nd sadly, it is our last. I am unable to continue to publish due to health reasons. But I couldn’t just let it go without a note of special thanks to the special team who makes this happen every three months. First and foremost, my sincere thanks goes to my cover photographer, Beth Bizer. Poor Beth, she was just getting her photography wings when I forced her to take my first cover photo. Best friends have to say “yes,” and she’s still saying it eight years later! Thank you to Jill Sharp and Margaret Polser who have been contributing valuable health information in their column “Your Best Energy.” These girls talk-the-talk and walk-the-walk. I’m certain most columns were written on an airplane or sitting up late in a hotel room as they skirted around the country sharing their passion for healthy living. To writer, Kristy Hurst: Thank you for sharing all the heartfelt stories of the women we feature in each issue. Kristy always manages to reach the inner passion each woman has and inspires us with her story. And then there is Pauline Stevens. Wow! It started innocently enough with her food photography, but quickly spread to shooting nearly all of the photos throughout the magazine. Thank you Pauline for making Moxie! beautiful and for all the fun we had doing it! The makeovers are one of the most popular features in Moxie! and it couldn’t happen without the magnificent team of William Edge Salon, CosMedical Esthetics, Hill Country Vein & Aesthetics and the willing boutiques who help dress up our lucky girls. My thanks to all of you. Thank you to Betty Jones who shared hilarious stories with us that she drew from her life experiences. Thank you to Marty Newton who has recently been telling her stories with her unique style of humor. We live in a community bursting with nutritionists and health experts who willingly share their advice with us in each issue. A huge thank you for that! And of course, all the successful businesses that have partnered with us each quarter. I will never forget how excited and terrified I was when I first stepped out the door to sell ads for a publication that didn’t even exist yet! Thirteen businesses said “Yes!” Luckily my daughter-in-law, Melissa (this issue’s cover girl) and Caryn Benson stepped in to take on that task. Caryn has now been forming new Moxie! relationships for over five years. Thank you Caryn! I’ve saved the best for last! If you know the story of how Moxie! started, you know that my sweet husband was the guy who planted the seed and promised to help it grow. He certainly has kept his promises! Thirty-four times this poor man has had to endure my “bossy” grumblings, my hand-wringing when the schedule got too tight for comfort, and my unsolicited opinion on color selection and layout design. Yep. We’ve survived it all, and have loved every minute of it. My love and thanks to you, my Moxie! readers for eight wonderful years.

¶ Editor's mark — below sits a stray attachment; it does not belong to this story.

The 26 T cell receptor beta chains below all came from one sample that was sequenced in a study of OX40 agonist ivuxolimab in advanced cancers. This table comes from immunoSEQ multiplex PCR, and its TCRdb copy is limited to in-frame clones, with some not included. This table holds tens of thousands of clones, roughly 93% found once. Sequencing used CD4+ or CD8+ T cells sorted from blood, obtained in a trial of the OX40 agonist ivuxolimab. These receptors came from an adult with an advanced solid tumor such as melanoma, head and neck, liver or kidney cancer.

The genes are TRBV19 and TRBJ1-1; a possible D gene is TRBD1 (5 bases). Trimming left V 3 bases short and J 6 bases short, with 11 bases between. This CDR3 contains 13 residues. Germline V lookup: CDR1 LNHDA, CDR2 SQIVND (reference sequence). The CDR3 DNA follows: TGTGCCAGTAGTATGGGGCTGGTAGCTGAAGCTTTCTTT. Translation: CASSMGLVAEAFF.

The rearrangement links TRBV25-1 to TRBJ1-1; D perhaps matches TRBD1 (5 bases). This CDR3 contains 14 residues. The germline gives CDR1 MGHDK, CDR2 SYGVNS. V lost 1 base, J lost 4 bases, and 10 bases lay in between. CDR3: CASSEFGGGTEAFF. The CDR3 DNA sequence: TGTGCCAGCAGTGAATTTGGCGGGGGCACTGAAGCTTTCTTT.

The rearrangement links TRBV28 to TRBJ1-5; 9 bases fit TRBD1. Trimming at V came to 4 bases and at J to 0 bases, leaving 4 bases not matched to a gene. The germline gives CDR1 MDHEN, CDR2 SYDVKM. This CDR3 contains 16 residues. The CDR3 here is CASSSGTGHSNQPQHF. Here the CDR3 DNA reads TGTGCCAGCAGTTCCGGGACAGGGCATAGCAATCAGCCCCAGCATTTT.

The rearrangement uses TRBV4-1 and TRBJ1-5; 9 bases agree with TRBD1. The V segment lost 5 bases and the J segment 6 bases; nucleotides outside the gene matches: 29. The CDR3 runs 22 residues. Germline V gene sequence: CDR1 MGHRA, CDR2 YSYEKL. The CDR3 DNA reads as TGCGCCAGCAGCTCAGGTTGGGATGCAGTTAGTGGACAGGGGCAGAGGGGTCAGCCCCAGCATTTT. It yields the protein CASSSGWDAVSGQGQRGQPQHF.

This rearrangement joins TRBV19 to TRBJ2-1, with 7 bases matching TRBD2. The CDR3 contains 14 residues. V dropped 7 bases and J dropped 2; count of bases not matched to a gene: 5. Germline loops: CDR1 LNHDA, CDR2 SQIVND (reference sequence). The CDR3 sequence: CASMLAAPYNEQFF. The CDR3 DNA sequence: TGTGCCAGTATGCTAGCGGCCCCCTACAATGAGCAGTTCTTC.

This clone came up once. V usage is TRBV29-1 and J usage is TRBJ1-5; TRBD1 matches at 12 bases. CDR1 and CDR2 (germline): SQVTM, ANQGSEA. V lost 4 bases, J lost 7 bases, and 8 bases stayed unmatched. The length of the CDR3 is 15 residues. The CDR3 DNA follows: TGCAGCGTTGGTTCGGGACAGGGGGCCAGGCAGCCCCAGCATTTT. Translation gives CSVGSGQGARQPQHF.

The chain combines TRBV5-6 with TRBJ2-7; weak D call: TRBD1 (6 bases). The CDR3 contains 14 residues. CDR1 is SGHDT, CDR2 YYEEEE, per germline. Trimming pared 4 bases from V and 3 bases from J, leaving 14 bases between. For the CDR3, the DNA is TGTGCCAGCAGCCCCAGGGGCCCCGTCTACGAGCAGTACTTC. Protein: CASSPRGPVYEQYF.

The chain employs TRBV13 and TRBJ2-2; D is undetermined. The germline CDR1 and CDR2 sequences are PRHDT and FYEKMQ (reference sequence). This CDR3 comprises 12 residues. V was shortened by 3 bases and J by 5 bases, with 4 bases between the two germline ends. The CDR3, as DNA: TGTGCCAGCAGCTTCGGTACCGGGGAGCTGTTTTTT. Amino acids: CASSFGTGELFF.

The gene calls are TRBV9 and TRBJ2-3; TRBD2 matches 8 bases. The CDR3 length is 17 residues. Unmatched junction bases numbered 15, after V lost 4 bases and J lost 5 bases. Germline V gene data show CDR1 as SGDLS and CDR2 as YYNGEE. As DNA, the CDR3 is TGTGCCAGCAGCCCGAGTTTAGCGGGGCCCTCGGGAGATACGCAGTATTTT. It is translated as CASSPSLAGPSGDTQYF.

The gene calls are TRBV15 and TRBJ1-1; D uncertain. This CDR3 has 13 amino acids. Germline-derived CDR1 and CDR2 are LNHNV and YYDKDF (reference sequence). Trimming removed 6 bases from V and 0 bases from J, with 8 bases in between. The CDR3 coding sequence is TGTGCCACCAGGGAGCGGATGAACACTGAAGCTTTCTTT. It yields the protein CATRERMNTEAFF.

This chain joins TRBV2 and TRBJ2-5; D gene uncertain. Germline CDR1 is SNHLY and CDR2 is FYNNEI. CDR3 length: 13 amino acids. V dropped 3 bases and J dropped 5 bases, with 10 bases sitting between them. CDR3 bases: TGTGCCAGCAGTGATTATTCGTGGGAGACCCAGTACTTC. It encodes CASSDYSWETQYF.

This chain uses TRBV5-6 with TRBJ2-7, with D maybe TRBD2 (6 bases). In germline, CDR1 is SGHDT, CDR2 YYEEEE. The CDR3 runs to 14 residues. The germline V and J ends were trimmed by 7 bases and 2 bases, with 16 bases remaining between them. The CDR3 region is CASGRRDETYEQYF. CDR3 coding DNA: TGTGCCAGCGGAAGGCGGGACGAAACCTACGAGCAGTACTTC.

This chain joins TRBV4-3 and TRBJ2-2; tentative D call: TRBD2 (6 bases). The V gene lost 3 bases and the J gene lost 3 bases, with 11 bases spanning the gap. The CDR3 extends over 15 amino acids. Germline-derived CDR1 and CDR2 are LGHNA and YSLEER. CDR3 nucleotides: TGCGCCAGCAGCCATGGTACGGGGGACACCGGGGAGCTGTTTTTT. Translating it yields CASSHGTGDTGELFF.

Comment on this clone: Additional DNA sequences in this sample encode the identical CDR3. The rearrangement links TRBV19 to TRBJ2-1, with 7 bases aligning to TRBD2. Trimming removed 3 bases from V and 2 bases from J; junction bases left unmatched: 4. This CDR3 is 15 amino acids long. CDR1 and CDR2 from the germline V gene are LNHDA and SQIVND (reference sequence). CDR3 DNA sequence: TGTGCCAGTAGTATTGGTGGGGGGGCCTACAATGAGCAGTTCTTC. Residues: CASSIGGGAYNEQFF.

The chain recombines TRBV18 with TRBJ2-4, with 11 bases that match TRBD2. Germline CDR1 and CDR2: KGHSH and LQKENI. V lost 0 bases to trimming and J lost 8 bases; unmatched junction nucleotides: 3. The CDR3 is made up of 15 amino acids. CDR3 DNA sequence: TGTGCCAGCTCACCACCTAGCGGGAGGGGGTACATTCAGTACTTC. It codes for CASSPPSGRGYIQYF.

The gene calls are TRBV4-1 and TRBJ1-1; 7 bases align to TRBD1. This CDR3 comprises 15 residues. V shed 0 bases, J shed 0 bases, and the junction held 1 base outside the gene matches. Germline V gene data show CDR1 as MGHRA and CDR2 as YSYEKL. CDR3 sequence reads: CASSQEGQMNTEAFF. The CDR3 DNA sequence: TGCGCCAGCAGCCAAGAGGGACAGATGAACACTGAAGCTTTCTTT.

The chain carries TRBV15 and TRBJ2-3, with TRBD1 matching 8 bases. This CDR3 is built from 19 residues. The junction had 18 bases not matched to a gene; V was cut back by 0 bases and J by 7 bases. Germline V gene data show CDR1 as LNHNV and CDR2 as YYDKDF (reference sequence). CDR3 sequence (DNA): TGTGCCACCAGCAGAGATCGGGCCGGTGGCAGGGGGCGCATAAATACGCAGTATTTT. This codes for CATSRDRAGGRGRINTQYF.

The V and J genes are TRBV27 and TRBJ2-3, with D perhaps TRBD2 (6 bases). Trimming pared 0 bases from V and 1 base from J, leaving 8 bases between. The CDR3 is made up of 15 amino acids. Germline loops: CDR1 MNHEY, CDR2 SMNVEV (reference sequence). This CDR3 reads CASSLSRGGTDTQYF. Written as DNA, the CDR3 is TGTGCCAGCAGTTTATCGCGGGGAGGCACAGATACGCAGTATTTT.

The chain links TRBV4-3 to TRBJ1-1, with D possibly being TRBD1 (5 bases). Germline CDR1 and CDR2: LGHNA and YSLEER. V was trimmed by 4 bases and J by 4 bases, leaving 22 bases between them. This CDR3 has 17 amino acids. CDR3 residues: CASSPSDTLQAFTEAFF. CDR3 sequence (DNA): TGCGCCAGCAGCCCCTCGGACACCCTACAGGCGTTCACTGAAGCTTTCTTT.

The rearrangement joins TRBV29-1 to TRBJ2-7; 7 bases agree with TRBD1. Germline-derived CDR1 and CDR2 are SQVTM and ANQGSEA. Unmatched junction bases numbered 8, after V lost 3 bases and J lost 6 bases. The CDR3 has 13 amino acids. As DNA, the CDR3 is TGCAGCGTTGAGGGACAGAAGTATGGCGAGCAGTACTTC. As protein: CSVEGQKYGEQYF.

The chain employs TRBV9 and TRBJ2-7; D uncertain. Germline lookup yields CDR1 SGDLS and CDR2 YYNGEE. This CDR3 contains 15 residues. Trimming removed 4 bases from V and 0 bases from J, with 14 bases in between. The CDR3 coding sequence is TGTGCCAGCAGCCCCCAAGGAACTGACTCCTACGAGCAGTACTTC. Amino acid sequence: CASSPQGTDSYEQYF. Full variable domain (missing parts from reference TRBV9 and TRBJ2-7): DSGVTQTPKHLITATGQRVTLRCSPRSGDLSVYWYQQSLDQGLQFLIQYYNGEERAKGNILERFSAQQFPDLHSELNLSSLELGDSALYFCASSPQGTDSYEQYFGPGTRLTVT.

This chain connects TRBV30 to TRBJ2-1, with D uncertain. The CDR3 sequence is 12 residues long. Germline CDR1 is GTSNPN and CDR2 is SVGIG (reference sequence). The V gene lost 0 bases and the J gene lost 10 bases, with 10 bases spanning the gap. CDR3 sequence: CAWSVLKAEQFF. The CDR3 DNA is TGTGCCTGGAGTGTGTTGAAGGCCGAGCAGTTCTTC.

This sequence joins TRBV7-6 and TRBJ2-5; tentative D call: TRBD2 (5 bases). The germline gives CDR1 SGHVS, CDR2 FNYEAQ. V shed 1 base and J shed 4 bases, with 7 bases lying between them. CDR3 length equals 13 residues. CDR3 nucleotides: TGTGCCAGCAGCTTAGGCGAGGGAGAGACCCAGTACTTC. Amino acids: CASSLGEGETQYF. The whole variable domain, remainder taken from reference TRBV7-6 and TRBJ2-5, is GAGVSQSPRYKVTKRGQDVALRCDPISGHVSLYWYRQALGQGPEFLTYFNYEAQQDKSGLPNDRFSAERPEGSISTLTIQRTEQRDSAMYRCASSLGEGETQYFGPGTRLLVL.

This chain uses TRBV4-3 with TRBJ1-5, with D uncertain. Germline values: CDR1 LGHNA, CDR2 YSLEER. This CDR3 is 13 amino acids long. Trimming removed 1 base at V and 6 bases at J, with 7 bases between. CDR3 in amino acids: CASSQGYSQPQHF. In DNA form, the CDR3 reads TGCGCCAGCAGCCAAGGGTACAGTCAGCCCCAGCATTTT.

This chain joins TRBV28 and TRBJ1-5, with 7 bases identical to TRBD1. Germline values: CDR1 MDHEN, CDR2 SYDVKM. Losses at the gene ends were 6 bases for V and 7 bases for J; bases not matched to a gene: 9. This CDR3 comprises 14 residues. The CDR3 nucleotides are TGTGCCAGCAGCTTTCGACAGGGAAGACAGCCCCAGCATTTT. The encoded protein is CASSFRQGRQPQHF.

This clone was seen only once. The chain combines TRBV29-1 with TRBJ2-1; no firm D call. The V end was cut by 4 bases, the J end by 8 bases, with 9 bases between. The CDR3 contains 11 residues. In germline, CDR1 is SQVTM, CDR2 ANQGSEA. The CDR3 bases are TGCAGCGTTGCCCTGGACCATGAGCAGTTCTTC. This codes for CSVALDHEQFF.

Breast Health Matters to CHRISTUS CHRISTUS Santa Rosa Hospital – New Braunfels is at the forefront of the latest breast health technologies. We have invested in state-of-theart 3D Mammography diagnostics, which offer amazing accuracy and improved chances of early detection over traditional 2D scans. In an effort to cater to the hectic lifestyle of today’s women, the Hospital




examination hours to 7:00 p.m. every Tuesday.

Need A Mammogram? Call 877.250.DOCS to schedule.

Moxie Fall/Winter 2016  
Moxie Fall/Winter 2016